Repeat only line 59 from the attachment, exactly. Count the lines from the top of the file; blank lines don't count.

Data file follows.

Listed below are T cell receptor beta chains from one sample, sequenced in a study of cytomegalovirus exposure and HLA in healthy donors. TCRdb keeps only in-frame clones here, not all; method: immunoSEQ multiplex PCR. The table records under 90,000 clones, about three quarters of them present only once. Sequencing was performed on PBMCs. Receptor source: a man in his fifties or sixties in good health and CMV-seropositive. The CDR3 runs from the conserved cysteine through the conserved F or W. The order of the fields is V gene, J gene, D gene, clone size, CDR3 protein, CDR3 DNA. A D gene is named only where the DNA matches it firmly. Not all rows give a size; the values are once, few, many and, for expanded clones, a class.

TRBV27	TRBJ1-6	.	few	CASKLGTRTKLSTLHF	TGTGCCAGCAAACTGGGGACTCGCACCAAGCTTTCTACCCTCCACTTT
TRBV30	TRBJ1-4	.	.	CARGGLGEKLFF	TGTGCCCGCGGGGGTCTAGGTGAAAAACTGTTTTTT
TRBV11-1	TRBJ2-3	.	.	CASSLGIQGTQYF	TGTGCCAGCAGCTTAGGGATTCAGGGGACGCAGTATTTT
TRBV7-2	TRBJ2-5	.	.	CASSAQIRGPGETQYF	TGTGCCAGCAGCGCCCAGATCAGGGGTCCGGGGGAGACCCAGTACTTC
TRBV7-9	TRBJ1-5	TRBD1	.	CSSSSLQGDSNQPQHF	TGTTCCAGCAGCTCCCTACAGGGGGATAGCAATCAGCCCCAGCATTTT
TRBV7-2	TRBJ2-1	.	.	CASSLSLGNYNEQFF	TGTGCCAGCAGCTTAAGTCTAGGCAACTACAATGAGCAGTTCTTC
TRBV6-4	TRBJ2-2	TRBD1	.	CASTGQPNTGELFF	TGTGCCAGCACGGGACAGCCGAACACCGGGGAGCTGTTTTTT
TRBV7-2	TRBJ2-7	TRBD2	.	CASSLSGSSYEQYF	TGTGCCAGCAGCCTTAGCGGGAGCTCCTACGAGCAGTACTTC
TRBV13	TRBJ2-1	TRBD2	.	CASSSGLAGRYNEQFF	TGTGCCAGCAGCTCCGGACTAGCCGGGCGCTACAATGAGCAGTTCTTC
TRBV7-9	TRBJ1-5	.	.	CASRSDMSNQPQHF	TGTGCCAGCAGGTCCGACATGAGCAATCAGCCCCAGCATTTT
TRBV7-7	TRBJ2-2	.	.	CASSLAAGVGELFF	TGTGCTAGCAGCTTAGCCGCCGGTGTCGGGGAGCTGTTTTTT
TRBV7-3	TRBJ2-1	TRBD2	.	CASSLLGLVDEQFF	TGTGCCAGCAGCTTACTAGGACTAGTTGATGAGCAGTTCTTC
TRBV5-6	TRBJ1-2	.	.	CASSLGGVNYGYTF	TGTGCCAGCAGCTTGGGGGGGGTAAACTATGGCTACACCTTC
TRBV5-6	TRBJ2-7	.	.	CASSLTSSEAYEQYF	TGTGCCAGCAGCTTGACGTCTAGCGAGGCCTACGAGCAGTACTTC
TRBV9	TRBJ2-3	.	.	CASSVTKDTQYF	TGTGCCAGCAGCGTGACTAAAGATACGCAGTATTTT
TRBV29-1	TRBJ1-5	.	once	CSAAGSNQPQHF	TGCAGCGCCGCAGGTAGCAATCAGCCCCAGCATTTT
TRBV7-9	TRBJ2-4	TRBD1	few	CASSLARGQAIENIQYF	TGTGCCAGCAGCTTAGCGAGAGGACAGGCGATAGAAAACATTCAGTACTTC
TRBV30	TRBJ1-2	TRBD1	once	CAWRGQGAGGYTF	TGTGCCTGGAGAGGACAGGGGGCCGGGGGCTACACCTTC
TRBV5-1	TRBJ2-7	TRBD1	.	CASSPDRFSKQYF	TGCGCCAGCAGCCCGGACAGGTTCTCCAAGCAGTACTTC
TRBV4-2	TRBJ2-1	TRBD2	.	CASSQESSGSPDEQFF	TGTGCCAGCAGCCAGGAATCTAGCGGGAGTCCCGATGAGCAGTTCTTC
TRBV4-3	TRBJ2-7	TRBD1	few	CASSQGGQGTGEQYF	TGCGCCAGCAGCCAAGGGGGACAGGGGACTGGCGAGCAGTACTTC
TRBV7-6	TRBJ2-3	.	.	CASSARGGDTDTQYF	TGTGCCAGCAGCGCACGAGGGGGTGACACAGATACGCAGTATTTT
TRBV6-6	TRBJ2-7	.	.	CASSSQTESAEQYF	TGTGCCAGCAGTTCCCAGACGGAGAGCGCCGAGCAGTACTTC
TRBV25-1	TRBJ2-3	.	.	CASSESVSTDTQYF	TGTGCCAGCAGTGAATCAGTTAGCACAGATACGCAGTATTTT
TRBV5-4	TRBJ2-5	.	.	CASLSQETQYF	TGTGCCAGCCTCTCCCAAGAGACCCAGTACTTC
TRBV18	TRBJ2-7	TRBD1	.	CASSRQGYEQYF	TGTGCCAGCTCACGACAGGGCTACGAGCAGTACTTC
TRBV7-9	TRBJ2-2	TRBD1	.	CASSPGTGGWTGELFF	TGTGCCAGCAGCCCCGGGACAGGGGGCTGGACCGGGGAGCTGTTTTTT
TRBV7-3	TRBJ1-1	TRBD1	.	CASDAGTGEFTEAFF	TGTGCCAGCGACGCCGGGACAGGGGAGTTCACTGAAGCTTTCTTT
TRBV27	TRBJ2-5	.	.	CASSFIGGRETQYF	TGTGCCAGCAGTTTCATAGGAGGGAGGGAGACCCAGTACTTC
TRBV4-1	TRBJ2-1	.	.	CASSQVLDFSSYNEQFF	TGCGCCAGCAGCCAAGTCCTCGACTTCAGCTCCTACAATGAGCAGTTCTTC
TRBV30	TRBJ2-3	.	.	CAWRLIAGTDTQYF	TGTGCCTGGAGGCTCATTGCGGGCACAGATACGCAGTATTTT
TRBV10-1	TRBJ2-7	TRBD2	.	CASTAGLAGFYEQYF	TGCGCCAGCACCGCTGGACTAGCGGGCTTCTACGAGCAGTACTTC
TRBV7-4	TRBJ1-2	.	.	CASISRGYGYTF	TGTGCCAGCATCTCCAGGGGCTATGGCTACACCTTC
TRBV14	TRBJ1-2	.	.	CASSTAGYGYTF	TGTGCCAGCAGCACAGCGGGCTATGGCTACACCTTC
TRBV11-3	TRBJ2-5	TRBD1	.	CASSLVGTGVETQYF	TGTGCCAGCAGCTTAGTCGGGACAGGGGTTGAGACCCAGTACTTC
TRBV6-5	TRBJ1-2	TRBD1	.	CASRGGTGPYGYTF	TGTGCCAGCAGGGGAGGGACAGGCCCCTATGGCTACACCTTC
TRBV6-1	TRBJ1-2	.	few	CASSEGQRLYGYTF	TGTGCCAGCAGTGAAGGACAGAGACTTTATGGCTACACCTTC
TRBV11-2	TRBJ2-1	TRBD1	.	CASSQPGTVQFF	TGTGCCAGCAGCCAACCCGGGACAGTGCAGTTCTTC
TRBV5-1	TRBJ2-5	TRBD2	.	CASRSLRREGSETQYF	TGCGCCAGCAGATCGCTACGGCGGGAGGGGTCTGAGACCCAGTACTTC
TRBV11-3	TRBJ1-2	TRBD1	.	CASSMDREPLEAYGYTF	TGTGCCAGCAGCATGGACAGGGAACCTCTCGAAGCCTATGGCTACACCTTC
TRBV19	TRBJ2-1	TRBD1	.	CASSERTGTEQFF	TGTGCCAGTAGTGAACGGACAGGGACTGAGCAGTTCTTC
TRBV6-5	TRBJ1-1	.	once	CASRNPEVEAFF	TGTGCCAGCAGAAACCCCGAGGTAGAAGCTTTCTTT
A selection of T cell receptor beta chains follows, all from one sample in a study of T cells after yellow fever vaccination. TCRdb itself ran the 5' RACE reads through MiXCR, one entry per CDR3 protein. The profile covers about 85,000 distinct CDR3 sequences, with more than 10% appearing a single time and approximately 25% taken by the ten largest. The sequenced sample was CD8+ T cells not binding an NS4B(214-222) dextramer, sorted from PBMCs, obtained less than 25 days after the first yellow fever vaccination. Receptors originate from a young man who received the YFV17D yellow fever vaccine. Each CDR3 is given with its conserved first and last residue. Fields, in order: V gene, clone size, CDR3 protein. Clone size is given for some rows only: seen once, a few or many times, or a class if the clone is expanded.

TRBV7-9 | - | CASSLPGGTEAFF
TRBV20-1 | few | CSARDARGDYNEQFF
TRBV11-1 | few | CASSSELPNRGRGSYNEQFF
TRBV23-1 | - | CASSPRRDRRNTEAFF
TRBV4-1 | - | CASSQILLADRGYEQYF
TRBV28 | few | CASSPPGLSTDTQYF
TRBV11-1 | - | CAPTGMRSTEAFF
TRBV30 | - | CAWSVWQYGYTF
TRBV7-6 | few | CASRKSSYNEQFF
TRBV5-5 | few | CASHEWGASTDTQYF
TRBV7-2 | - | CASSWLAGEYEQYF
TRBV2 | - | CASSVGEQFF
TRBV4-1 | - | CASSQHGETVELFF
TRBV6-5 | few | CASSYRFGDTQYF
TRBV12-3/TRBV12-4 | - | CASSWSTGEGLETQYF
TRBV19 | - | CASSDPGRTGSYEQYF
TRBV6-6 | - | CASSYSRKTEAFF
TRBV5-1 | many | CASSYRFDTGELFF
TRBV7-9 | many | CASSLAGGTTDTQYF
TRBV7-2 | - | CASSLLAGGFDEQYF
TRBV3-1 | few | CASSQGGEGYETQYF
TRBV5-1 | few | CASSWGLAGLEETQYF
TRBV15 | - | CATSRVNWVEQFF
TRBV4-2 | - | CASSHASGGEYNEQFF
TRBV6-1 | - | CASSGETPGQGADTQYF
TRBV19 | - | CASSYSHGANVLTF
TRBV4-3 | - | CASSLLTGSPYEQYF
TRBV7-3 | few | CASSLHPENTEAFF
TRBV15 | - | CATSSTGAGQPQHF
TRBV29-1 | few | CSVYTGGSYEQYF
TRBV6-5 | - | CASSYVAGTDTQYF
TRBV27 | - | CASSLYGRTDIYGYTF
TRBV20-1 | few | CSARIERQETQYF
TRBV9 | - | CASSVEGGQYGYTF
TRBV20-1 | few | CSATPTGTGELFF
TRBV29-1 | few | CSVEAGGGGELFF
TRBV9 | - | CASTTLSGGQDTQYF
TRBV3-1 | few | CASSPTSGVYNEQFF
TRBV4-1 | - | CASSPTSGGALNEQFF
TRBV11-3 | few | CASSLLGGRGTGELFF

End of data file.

TRBV12-3/TRBV12-4 | - | CASSWSTGEGLETQYF